Sarah Varnadoe, staff writer 

I’ve taken American Sign Language, or ASL, classes for four years. When I was deciding where to go to college at about this time last year, ASL was a factor I took into consideration. I was thinking of completing a double major between English and ASL, or at least minoring in ASL. The four years of classes really showed me how important it is for more hearing people to learn ASL and of the large need for interpreters. Unfortunately, Berry only offers Spanish, French and German. I almost didn’t come to Berry because of this, and it is my opinion that this should be changed. 

I want to make something clear: this is not a Berry-specific problem. ASL is not widely taught at multiple school levels across the country. Currently, America has 26,727 high schools. Out of these, only roughly 1,000 offer ASL. This is only about 4%. Sadly, this is better than colleges. Out of about 6,000 colleges, only an estimated 204 offer this language—a meager 3%. 

Still, it’s hard to blame the school systems for not including the language in their curriculum when the whole of America fails to legally recognize ASL. Only 45 states consider ASL a world language. In other words, five states do not recognize it. I believe that this lack of recognition is at least partly due to deafness being an invisible disability. This essentially means that you cannot see that someone is deaf the same way that you can see, for instance, that they are in a wheelchair. This lack of visibility makes it all too easy to ignore or forget about it. 

The vast majority do not know a lot of important facts about deaf people and ASL either. Knowing this information helps highlight the importance of having ASL in the school system. For example, it is not very well-known that ASL is the third most used language in the United States, only behind English and Spanish. Additionally, more than 90% of deaf children are born to hearing parents. This means that some parents do not know how to communicate with their child because they were never educated on the deaf community and their community’s language. 

This widespread lack of knowledge about deafness and ASL has some major effects on the deaf community. The lessened understanding can quickly leave deaf communities feeling estranged. Activities that hearing people take for granted or are able to easily do in day-to-day life are made difficult for deaf people. This is the case for one deaf man, Ibby Piracha. He bought coffee at his local Starbucks two or three times a week. None of the employees knew sign, so he was forced to place his order by typing it into his phone and showing the barista. One employee did what we should all try to do and started to learn ASL to communicate better with him. Piracha was quoted saying that, before the barista, he had never before had a service employee use sign to communicate with him.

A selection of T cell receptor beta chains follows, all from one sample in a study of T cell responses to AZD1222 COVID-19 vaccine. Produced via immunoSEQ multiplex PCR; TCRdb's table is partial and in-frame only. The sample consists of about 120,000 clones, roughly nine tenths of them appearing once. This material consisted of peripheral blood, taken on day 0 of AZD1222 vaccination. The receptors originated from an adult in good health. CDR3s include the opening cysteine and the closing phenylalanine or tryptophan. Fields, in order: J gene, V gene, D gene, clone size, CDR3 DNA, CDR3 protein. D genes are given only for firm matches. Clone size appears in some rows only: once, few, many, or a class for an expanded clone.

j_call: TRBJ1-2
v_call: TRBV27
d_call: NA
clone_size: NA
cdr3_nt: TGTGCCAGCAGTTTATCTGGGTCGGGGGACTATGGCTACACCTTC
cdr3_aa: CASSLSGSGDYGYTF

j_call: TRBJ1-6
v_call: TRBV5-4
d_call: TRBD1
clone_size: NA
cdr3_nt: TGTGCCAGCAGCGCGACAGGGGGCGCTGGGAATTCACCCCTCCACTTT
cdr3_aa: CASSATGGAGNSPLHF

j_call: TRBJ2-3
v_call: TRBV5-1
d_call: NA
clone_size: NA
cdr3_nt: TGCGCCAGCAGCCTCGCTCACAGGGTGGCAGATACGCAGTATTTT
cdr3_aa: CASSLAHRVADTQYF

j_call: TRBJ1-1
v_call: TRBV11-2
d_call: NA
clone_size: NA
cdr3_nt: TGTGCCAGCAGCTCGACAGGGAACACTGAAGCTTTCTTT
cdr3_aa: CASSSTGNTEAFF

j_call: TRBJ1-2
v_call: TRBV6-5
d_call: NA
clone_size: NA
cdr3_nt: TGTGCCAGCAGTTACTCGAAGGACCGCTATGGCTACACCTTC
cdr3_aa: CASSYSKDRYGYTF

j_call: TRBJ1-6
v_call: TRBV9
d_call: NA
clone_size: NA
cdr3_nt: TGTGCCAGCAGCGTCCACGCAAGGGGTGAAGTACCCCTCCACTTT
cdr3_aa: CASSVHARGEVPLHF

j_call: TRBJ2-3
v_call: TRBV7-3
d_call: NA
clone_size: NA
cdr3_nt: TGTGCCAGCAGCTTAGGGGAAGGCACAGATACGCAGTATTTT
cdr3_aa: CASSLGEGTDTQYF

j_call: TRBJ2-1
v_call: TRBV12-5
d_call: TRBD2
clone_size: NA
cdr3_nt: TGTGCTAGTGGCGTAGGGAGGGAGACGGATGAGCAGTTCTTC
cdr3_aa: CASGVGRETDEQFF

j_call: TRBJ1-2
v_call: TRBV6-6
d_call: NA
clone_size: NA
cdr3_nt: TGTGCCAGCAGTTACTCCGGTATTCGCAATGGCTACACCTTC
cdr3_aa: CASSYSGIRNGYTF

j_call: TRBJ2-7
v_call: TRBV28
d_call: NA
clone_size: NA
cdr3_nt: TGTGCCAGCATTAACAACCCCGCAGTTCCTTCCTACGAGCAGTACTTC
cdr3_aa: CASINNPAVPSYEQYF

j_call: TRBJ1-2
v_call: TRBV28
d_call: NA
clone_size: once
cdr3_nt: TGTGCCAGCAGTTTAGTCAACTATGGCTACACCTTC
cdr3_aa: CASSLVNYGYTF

Very few hearing people knowing ASL also endangers deaf individuals in emergency situations. For example, interactions with the police can be devastating if the officer mistakes a deaf individual signing as danger. Robert Kim pulled over to fix a flat tire before slipping into a diabetic episode. Officers came and Kim tried to make them aware he was deaf. When the officers gave him verbal commands and he didn’t respond, they beat and tasered him out of fear, according to the American Civil Liberties Union (ACLU).

His resulting conditions were life-threatening. Another sad experience was that of John Meister. He was carrying his belongings from his friend’s home when officers thought he was a burglar and began to interact with him. When he signed to the officers, they misinterpreted it as aggression. He was beaten, tasered and choked to the point of unconsciousness, according to the ACLU. This all happened because the officers were never educated about ASL and the deaf community. 

It is important for Berry students to help solve this issue. The most immediate way we can fix this problem is to get ASL classes at Berry. A student must start an interest group as the first step in doing this. If an interest group is already started by the time you decide to get involved, join it. It then has to go through a long series of approvals. For instance, the language department, Evans school, Academic Council, provost and president all must approve it. While it is going through these approvals, be vocal about wanting the classes and advocate for them. Post on social media to get more students involved and write to the different people that have to approve it so they can see how much we want the classes. 

Deaf people want hearing people to be more involved with them. Piracha said of his experience with the barista, “I was glad to hear someone supporting the deaf community. Sometimes we feel kind of pushed away, and I wish hearing people were a little more assertive to learn more about us and our community.” Having ASL in schools, including Berry, is the first step in 

Posted by Campus Carrier

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